Tuesday, November 08, 2005

 

Solidarity with Murad and Munir

Dror Mishani has an excellent op-ed in Ha'aretz today discussing the way the riots in France have been spun by those trying to advance an anti-Muslim and anti-Arab agenda. (He writes specifically about this phenomenon in Israel, but it is certainly not limited to Israel.) In its closing he writes:
This is a fateful time of trial for this left and for the values it represents. As opposed to the riots of May 1968, this time the struggle is not being led by students of philosophy and literature, and it is not taking place at the attractive square of the Sorbonne. This time those taking to the streets are young men named Murad and Munir, and the struggle is taking place in the gloomy suburbs around Paris, Marseilles and Rouen. And if the old French left will know how to reject the great hatred and fear of Muslims and Islam (the United States, of course, rushed to warn its citizens not to go to the "battle areas"), will recognize the fact that this struggle is not about Muslim occupation of Europe, but about economic and social equal rights, and will once again demonstrate its famous solidarity, these riots could be the beginning of new hope for all the leftist movements - hope for a truly multicultural Europe. If not, not only France, but the entire world, will remain only with the realm of values represented by U.S. President George W. Bush, and with our big talkers, who know that "that's what happens when there are too many Muslims."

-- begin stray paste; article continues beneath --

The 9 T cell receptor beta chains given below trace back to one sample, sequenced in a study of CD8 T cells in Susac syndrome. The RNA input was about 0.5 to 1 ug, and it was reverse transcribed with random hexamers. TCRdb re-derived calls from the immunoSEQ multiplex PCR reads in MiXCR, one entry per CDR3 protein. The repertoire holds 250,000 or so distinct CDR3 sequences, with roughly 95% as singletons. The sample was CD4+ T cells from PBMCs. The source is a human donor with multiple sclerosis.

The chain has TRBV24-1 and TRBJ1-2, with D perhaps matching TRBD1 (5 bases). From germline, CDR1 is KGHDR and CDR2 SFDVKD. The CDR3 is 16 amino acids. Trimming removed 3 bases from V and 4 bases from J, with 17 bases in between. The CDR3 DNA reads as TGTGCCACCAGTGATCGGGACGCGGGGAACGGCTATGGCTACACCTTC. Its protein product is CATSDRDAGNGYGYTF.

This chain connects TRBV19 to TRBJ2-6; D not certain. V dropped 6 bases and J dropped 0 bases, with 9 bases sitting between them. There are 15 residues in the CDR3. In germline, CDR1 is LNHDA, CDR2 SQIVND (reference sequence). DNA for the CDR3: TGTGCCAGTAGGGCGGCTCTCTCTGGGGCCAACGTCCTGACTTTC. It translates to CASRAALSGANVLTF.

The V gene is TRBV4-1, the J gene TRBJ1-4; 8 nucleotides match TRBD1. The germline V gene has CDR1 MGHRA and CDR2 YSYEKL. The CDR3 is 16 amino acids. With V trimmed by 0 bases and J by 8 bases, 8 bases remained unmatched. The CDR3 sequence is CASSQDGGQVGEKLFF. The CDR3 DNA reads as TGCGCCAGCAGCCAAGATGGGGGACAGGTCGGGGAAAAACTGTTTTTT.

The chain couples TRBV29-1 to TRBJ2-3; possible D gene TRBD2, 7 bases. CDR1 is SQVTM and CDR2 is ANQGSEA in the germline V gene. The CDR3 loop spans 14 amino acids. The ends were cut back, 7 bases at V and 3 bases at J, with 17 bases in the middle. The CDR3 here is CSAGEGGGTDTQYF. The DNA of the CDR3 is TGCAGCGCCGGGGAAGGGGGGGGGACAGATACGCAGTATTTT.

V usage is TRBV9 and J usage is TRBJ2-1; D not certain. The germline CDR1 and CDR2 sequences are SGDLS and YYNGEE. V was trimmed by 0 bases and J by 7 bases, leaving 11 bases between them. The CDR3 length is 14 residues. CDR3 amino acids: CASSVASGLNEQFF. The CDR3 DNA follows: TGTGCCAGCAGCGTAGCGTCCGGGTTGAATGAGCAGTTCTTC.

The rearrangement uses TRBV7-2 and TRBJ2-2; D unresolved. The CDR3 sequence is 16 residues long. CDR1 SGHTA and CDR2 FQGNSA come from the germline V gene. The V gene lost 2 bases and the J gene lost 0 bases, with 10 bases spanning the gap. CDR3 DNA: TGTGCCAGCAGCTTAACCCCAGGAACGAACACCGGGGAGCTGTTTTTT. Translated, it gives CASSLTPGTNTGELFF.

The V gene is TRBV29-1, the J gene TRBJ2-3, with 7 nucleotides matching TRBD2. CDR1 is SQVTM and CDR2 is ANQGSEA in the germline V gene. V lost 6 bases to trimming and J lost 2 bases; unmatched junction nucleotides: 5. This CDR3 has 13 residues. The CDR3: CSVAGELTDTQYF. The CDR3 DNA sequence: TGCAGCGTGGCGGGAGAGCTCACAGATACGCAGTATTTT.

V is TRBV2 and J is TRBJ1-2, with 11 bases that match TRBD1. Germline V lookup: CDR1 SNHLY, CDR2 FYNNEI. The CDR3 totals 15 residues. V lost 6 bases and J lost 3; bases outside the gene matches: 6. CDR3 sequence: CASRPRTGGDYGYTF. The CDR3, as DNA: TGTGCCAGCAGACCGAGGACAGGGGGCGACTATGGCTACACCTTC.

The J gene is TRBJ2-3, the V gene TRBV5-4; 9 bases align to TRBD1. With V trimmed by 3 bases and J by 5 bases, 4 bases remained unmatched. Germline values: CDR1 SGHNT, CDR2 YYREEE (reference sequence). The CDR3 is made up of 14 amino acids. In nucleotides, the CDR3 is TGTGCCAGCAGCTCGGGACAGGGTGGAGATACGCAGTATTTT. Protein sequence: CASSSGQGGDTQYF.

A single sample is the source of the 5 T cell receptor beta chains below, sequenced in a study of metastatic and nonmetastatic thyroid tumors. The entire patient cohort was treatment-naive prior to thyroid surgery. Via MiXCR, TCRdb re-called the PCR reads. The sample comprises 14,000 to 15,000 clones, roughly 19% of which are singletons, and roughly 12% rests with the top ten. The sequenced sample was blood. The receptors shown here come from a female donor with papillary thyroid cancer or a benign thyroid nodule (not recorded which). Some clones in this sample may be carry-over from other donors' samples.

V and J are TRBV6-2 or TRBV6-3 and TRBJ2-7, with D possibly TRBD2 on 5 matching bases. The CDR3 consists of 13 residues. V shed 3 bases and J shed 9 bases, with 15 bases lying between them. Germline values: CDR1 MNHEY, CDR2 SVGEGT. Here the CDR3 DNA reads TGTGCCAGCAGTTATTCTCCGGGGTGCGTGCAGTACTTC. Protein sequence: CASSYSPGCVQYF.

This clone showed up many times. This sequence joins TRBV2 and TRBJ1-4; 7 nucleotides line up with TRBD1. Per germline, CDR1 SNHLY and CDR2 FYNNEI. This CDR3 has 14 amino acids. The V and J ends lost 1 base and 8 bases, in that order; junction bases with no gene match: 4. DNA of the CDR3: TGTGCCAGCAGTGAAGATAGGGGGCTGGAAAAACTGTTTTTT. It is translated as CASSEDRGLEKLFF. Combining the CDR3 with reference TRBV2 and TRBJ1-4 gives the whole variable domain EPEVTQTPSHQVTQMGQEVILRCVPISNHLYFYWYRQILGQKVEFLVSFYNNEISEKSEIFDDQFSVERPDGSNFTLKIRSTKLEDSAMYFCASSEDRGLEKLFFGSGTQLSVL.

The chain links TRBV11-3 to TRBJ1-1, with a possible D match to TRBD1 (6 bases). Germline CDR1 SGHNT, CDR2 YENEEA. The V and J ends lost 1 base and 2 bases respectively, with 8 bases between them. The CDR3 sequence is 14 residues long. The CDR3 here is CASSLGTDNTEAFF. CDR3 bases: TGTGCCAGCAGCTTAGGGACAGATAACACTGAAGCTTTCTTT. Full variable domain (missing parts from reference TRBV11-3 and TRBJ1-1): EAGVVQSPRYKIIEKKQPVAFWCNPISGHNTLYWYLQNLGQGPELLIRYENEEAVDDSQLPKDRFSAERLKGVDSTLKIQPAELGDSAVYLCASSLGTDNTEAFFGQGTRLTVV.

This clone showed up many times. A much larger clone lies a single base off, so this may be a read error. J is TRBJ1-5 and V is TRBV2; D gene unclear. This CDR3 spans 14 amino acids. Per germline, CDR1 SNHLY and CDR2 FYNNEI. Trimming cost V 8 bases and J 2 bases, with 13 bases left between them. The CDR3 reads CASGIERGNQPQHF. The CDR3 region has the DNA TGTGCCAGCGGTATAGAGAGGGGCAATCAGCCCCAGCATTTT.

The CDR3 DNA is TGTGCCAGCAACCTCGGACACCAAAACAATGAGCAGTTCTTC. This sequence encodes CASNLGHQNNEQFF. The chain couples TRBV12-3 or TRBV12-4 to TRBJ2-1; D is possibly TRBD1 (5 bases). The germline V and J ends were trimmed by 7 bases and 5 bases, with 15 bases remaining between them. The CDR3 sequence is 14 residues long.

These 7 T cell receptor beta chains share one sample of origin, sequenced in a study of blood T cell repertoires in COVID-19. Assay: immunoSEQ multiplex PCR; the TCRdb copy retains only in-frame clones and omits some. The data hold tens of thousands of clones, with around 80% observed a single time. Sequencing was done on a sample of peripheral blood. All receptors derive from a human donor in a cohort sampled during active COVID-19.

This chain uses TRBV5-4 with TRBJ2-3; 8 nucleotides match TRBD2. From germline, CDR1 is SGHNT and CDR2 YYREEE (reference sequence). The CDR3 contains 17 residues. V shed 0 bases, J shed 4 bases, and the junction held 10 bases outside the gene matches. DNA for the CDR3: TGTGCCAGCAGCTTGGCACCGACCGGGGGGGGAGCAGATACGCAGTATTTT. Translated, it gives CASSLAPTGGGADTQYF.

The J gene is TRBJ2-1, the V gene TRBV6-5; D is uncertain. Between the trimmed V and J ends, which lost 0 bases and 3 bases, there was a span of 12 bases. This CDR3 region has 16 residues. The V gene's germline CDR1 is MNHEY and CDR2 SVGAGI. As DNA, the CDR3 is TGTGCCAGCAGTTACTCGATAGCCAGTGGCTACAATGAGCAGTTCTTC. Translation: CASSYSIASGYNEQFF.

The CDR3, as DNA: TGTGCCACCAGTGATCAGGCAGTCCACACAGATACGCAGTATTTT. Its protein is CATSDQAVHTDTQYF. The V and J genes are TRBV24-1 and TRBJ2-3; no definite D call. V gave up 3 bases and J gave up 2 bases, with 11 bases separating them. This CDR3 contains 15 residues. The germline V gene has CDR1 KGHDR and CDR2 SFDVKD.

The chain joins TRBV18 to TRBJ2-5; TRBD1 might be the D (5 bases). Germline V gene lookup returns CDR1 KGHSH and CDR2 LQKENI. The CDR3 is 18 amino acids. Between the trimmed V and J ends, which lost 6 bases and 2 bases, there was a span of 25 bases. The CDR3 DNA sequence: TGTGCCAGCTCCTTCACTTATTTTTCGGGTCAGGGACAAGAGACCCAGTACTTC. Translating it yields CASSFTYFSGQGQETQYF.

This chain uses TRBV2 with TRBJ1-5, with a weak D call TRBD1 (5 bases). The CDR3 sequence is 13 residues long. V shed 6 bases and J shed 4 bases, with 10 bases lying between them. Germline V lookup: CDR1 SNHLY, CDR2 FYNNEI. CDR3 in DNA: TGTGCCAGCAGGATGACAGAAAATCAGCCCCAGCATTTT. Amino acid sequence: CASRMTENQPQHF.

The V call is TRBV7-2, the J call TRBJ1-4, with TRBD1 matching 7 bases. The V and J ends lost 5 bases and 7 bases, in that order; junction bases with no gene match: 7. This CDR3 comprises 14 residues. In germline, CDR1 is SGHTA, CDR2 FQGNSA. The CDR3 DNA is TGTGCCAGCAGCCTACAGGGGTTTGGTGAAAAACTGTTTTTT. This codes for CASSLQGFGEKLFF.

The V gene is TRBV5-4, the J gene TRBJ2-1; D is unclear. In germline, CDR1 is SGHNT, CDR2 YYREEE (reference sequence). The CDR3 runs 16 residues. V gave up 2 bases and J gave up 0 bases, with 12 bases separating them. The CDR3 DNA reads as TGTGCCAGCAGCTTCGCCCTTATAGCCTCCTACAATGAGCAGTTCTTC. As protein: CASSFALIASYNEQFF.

Comments:
Better coverage of the riots in today's (Nov. 9) WaPo and NYTimes, Alex. And for those who want some insight into the lives of the Buer in France, watch Le Grand Voyage, Ismael Ferroukhi's wonderful fim.



Aunt Deb
 
yeah, and yesterday's editorial in the post was talkin' some sense.

will have to rent le grand voyage some time.
 
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